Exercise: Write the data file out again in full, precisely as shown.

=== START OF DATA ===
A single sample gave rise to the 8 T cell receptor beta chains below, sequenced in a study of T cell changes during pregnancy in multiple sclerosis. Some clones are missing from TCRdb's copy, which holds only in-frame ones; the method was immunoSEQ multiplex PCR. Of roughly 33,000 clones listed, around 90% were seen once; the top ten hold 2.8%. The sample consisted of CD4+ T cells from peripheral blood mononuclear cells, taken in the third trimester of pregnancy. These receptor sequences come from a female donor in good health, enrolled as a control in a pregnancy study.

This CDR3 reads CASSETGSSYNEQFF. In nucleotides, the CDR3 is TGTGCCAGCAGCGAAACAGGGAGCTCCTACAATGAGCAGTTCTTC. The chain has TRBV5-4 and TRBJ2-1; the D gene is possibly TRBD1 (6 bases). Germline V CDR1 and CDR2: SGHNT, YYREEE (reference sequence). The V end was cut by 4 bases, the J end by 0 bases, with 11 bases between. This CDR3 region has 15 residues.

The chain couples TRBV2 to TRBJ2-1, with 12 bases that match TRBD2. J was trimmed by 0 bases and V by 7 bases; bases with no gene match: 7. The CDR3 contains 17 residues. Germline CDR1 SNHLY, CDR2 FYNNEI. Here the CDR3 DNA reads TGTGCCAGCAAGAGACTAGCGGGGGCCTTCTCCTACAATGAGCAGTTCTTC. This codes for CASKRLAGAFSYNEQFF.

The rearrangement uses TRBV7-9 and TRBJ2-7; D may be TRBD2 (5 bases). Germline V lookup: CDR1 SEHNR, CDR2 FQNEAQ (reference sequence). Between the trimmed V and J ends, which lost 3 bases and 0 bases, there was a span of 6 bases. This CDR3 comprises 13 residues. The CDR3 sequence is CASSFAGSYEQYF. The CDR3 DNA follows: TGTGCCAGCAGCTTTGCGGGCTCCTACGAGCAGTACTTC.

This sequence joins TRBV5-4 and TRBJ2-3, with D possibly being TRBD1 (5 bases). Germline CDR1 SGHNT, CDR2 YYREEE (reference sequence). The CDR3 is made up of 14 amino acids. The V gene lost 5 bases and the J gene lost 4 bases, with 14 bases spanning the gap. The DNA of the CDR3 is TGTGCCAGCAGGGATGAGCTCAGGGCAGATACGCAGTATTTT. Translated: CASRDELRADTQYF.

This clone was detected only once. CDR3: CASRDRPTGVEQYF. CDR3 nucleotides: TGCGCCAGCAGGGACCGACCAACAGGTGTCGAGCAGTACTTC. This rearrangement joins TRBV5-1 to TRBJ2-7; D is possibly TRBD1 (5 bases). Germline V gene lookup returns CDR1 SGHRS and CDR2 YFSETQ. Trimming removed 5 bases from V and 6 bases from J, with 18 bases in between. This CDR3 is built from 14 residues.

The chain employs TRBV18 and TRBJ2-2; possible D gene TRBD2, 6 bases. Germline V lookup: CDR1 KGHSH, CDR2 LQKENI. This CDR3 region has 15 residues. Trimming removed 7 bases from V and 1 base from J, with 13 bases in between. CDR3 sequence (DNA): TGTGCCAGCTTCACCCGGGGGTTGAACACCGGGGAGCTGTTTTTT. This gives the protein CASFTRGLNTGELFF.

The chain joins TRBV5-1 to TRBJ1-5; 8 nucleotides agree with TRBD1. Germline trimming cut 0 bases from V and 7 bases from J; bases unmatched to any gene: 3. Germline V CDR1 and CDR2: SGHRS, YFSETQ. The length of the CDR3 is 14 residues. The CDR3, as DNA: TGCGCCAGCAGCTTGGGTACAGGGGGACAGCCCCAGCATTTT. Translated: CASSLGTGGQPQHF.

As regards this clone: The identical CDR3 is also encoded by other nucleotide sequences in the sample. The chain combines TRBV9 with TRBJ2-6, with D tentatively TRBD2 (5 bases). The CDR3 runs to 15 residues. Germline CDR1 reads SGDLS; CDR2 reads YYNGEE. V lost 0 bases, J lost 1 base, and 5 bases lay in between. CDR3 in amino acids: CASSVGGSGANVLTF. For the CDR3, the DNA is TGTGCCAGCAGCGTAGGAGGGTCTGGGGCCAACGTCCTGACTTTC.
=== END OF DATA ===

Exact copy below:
A single sample gave rise to the 8 T cell receptor beta chains below, sequenced in a study of T cell changes during pregnancy in multiple sclerosis. Some clones are missing from TCRdb's copy, which holds only in-frame ones; the method was immunoSEQ multiplex PCR. Of roughly 33,000 clones listed, around 90% were seen once; the top ten hold 2.8%. The sample consisted of CD4+ T cells from peripheral blood mononuclear cells, taken in the third trimester of pregnancy. These receptor sequences come from a female donor in good health, enrolled as a control in a pregnancy study.

This CDR3 reads CASSETGSSYNEQFF. In nucleotides, the CDR3 is TGTGCCAGCAGCGAAACAGGGAGCTCCTACAATGAGCAGTTCTTC. The chain has TRBV5-4 and TRBJ2-1; the D gene is possibly TRBD1 (6 bases). Germline V CDR1 and CDR2: SGHNT, YYREEE (reference sequence). The V end was cut by 4 bases, the J end by 0 bases, with 11 bases between. This CDR3 region has 15 residues.

The chain couples TRBV2 to TRBJ2-1, with 12 bases that match TRBD2. J was trimmed by 0 bases and V by 7 bases; bases with no gene match: 7. The CDR3 contains 17 residues. Germline CDR1 SNHLY, CDR2 FYNNEI. Here the CDR3 DNA reads TGTGCCAGCAAGAGACTAGCGGGGGCCTTCTCCTACAATGAGCAGTTCTTC. This codes for CASKRLAGAFSYNEQFF.

The rearrangement uses TRBV7-9 and TRBJ2-7; D may be TRBD2 (5 bases). Germline V lookup: CDR1 SEHNR, CDR2 FQNEAQ (reference sequence). Between the trimmed V and J ends, which lost 3 bases and 0 bases, there was a span of 6 bases. This CDR3 comprises 13 residues. The CDR3 sequence is CASSFAGSYEQYF. The CDR3 DNA follows: TGTGCCAGCAGCTTTGCGGGCTCCTACGAGCAGTACTTC.

This sequence joins TRBV5-4 and TRBJ2-3, with D possibly being TRBD1 (5 bases). Germline CDR1 SGHNT, CDR2 YYREEE (reference sequence). The CDR3 is made up of 14 amino acids. The V gene lost 5 bases and the J gene lost 4 bases, with 14 bases spanning the gap. The DNA of the CDR3 is TGTGCCAGCAGGGATGAGCTCAGGGCAGATACGCAGTATTTT. Translated: CASRDELRADTQYF.

This clone was detected only once. CDR3: CASRDRPTGVEQYF. CDR3 nucleotides: TGCGCCAGCAGGGACCGACCAACAGGTGTCGAGCAGTACTTC. This rearrangement joins TRBV5-1 to TRBJ2-7; D is possibly TRBD1 (5 bases). Germline V gene lookup returns CDR1 SGHRS and CDR2 YFSETQ. Trimming removed 5 bases from V and 6 bases from J, with 18 bases in between. This CDR3 is built from 14 residues.

The chain employs TRBV18 and TRBJ2-2; possible D gene TRBD2, 6 bases. Germline V lookup: CDR1 KGHSH, CDR2 LQKENI. This CDR3 region has 15 residues. Trimming removed 7 bases from V and 1 base from J, with 13 bases in between. CDR3 sequence (DNA): TGTGCCAGCTTCACCCGGGGGTTGAACACCGGGGAGCTGTTTTTT. This gives the protein CASFTRGLNTGELFF.

The chain joins TRBV5-1 to TRBJ1-5; 8 nucleotides agree with TRBD1. Germline trimming cut 0 bases from V and 7 bases from J; bases unmatched to any gene: 3. Germline V CDR1 and CDR2: SGHRS, YFSETQ. The length of the CDR3 is 14 residues. The CDR3, as DNA: TGCGCCAGCAGCTTGGGTACAGGGGGACAGCCCCAGCATTTT. Translated: CASSLGTGGQPQHF.

As regards this clone: The identical CDR3 is also encoded by other nucleotide sequences in the sample. The chain combines TRBV9 with TRBJ2-6, with D tentatively TRBD2 (5 bases). The CDR3 runs to 15 residues. Germline CDR1 reads SGDLS; CDR2 reads YYNGEE. V lost 0 bases, J lost 1 base, and 5 bases lay in between. CDR3 in amino acids: CASSVGGSGANVLTF. For the CDR3, the DNA is TGTGCCAGCAGCGTAGGAGGGTCTGGGGCCAACGTCCTGACTTTC.